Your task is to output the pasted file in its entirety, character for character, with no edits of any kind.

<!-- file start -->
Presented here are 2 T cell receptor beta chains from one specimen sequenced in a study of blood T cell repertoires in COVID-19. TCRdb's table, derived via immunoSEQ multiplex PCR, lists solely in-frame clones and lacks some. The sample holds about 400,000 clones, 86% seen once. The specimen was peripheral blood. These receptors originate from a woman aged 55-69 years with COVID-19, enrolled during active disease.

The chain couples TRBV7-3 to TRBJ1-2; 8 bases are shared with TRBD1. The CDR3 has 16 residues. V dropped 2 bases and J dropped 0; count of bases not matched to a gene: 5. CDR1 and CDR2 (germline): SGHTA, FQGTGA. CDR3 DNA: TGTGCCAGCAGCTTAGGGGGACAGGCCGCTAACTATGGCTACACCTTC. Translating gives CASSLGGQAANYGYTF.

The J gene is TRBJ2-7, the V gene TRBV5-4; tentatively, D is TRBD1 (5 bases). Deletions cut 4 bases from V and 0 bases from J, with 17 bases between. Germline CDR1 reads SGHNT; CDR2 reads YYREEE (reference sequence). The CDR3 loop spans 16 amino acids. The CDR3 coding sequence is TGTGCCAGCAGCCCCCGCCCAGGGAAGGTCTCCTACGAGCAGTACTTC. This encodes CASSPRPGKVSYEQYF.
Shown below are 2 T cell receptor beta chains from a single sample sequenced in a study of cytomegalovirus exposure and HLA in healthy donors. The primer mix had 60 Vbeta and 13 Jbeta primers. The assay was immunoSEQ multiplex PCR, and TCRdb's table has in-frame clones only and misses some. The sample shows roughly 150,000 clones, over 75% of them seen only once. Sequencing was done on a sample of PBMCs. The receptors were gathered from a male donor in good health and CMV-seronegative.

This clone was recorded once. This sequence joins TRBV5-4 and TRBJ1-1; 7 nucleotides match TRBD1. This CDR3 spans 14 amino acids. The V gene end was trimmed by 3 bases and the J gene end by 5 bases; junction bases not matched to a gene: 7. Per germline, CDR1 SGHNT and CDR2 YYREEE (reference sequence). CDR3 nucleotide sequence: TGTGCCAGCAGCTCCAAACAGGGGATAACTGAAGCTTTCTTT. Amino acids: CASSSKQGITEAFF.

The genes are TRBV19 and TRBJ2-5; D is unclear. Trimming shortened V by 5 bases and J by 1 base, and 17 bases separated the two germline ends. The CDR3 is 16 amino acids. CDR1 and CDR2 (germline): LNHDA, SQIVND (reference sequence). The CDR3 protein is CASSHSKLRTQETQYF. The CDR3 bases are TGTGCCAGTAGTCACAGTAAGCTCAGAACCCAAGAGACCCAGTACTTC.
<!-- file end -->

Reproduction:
Presented here are 2 T cell receptor beta chains from one specimen sequenced in a study of blood T cell repertoires in COVID-19. TCRdb's table, derived via immunoSEQ multiplex PCR, lists solely in-frame clones and lacks some. The sample holds about 400,000 clones, 86% seen once. The specimen was peripheral blood. These receptors originate from a woman aged 55-69 years with COVID-19, enrolled during active disease.

The chain couples TRBV7-3 to TRBJ1-2; 8 bases are shared with TRBD1. The CDR3 has 16 residues. V dropped 2 bases and J dropped 0; count of bases not matched to a gene: 5. CDR1 and CDR2 (germline): SGHTA, FQGTGA. CDR3 DNA: TGTGCCAGCAGCTTAGGGGGACAGGCCGCTAACTATGGCTACACCTTC. Translating gives CASSLGGQAANYGYTF.

The J gene is TRBJ2-7, the V gene TRBV5-4; tentatively, D is TRBD1 (5 bases). Deletions cut 4 bases from V and 0 bases from J, with 17 bases between. Germline CDR1 reads SGHNT; CDR2 reads YYREEE (reference sequence). The CDR3 loop spans 16 amino acids. The CDR3 coding sequence is TGTGCCAGCAGCCCCCGCCCAGGGAAGGTCTCCTACGAGCAGTACTTC. This encodes CASSPRPGKVSYEQYF.
Shown below are 2 T cell receptor beta chains from a single sample sequenced in a study of cytomegalovirus exposure and HLA in healthy donors. The primer mix had 60 Vbeta and 13 Jbeta primers. The assay was immunoSEQ multiplex PCR, and TCRdb's table has in-frame clones only and misses some. The sample shows roughly 150,000 clones, over 75% of them seen only once. Sequencing was done on a sample of PBMCs. The receptors were gathered from a male donor in good health and CMV-seronegative.

This clone was recorded once. This sequence joins TRBV5-4 and TRBJ1-1; 7 nucleotides match TRBD1. This CDR3 spans 14 amino acids. The V gene end was trimmed by 3 bases and the J gene end by 5 bases; junction bases not matched to a gene: 7. Per germline, CDR1 SGHNT and CDR2 YYREEE (reference sequence). CDR3 nucleotide sequence: TGTGCCAGCAGCTCCAAACAGGGGATAACTGAAGCTTTCTTT. Amino acids: CASSSKQGITEAFF.

The genes are TRBV19 and TRBJ2-5; D is unclear. Trimming shortened V by 5 bases and J by 1 base, and 17 bases separated the two germline ends. The CDR3 is 16 amino acids. CDR1 and CDR2 (germline): LNHDA, SQIVND (reference sequence). The CDR3 protein is CASSHSKLRTQETQYF. The CDR3 bases are TGTGCCAGTAGTCACAGTAAGCTCAGAACCCAAGAGACCCAGTACTTC.